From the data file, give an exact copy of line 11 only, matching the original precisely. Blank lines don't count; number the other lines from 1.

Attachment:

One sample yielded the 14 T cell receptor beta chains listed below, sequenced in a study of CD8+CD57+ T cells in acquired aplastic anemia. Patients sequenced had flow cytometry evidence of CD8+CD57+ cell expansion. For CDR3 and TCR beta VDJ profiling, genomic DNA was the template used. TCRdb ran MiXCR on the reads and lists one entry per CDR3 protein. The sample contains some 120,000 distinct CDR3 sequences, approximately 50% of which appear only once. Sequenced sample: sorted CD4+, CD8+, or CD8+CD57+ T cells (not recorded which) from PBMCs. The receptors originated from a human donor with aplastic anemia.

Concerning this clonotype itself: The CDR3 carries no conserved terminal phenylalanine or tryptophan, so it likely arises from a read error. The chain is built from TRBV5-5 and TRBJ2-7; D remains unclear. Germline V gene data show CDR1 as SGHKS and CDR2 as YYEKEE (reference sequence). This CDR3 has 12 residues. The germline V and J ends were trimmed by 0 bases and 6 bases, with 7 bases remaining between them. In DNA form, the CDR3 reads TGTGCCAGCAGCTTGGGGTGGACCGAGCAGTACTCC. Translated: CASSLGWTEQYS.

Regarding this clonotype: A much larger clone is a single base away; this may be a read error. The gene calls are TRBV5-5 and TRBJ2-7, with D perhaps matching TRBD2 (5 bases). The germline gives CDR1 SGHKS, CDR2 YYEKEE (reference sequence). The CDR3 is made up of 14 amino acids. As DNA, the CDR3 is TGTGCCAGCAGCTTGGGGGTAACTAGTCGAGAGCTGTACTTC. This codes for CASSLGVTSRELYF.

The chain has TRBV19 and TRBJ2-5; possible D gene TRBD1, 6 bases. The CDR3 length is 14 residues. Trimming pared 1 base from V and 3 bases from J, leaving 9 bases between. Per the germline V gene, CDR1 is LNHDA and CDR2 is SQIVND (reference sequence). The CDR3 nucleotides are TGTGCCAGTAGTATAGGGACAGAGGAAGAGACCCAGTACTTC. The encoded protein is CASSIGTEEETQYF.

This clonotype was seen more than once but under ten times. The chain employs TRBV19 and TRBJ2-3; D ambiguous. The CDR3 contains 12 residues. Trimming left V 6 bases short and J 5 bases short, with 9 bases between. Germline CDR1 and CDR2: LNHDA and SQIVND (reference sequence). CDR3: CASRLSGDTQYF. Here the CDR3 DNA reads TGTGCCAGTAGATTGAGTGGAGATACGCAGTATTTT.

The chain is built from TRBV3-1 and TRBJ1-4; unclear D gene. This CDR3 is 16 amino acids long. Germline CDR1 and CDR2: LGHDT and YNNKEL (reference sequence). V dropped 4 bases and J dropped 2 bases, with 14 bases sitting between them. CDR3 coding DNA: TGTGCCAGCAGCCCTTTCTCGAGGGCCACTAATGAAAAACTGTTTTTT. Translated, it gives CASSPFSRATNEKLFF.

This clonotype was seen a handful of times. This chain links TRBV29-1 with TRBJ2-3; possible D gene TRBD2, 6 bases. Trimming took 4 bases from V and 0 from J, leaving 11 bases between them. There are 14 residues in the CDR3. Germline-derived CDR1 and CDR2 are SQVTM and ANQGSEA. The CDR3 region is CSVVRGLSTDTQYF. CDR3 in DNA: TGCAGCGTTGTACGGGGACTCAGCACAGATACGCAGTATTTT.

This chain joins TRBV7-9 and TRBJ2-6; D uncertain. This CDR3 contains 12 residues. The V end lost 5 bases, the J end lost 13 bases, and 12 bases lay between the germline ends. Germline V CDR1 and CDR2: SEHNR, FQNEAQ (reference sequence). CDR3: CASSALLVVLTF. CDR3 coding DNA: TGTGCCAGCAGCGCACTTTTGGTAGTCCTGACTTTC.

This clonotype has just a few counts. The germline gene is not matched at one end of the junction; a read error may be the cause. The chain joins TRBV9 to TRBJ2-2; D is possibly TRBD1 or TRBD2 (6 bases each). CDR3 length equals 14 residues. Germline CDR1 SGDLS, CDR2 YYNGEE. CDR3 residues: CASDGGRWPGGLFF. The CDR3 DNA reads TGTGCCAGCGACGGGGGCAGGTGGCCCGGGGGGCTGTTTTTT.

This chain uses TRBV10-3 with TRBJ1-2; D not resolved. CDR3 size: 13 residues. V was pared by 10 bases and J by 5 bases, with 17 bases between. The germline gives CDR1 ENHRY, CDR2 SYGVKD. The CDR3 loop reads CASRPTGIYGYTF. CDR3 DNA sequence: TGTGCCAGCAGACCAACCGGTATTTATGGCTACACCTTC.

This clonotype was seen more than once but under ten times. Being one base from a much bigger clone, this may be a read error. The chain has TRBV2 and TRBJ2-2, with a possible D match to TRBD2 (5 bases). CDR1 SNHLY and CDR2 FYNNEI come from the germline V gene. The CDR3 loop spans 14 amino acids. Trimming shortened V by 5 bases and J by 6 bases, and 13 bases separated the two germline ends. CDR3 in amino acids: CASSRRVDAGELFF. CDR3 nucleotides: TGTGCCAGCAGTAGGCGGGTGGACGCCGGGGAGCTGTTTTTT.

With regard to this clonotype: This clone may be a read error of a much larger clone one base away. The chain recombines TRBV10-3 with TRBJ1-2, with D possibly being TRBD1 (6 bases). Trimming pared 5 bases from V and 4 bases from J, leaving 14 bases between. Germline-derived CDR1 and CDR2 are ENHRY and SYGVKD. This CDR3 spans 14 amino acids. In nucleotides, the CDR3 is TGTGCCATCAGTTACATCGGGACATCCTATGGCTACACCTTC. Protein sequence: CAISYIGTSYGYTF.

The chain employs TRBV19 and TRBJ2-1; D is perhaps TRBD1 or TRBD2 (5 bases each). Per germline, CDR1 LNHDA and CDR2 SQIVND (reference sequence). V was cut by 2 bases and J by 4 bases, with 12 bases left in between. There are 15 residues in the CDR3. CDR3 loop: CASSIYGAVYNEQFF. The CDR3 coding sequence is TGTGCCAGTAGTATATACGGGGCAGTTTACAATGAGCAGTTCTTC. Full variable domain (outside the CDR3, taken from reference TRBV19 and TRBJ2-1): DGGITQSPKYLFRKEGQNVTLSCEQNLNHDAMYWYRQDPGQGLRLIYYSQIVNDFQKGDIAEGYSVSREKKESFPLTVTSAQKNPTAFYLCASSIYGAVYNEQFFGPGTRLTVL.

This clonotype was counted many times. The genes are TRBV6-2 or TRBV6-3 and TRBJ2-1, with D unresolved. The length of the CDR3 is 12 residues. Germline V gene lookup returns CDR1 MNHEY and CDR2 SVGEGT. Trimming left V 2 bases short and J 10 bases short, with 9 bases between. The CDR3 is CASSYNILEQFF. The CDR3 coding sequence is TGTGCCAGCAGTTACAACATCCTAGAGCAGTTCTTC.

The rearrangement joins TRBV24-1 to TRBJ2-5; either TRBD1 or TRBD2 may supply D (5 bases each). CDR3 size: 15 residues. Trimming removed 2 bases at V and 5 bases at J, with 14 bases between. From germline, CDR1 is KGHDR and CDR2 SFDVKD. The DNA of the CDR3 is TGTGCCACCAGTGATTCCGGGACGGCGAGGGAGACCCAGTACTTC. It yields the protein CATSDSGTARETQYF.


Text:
This clonotype was seen more than once but under ten times. Being one base from a much bigger clone, this may be a read error. The chain has TRBV2 and TRBJ2-2, with a possible D match to TRBD2 (5 bases). CDR1 SNHLY and CDR2 FYNNEI come from the germline V gene. The CDR3 loop spans 14 amino acids. Trimming shortened V by 5 bases and J by 6 bases, and 13 bases separated the two germline ends. CDR3 in amino acids: CASSRRVDAGELFF. CDR3 nucleotides: TGTGCCAGCAGTAGGCGGGTGGACGCCGGGGAGCTGTTTTTT.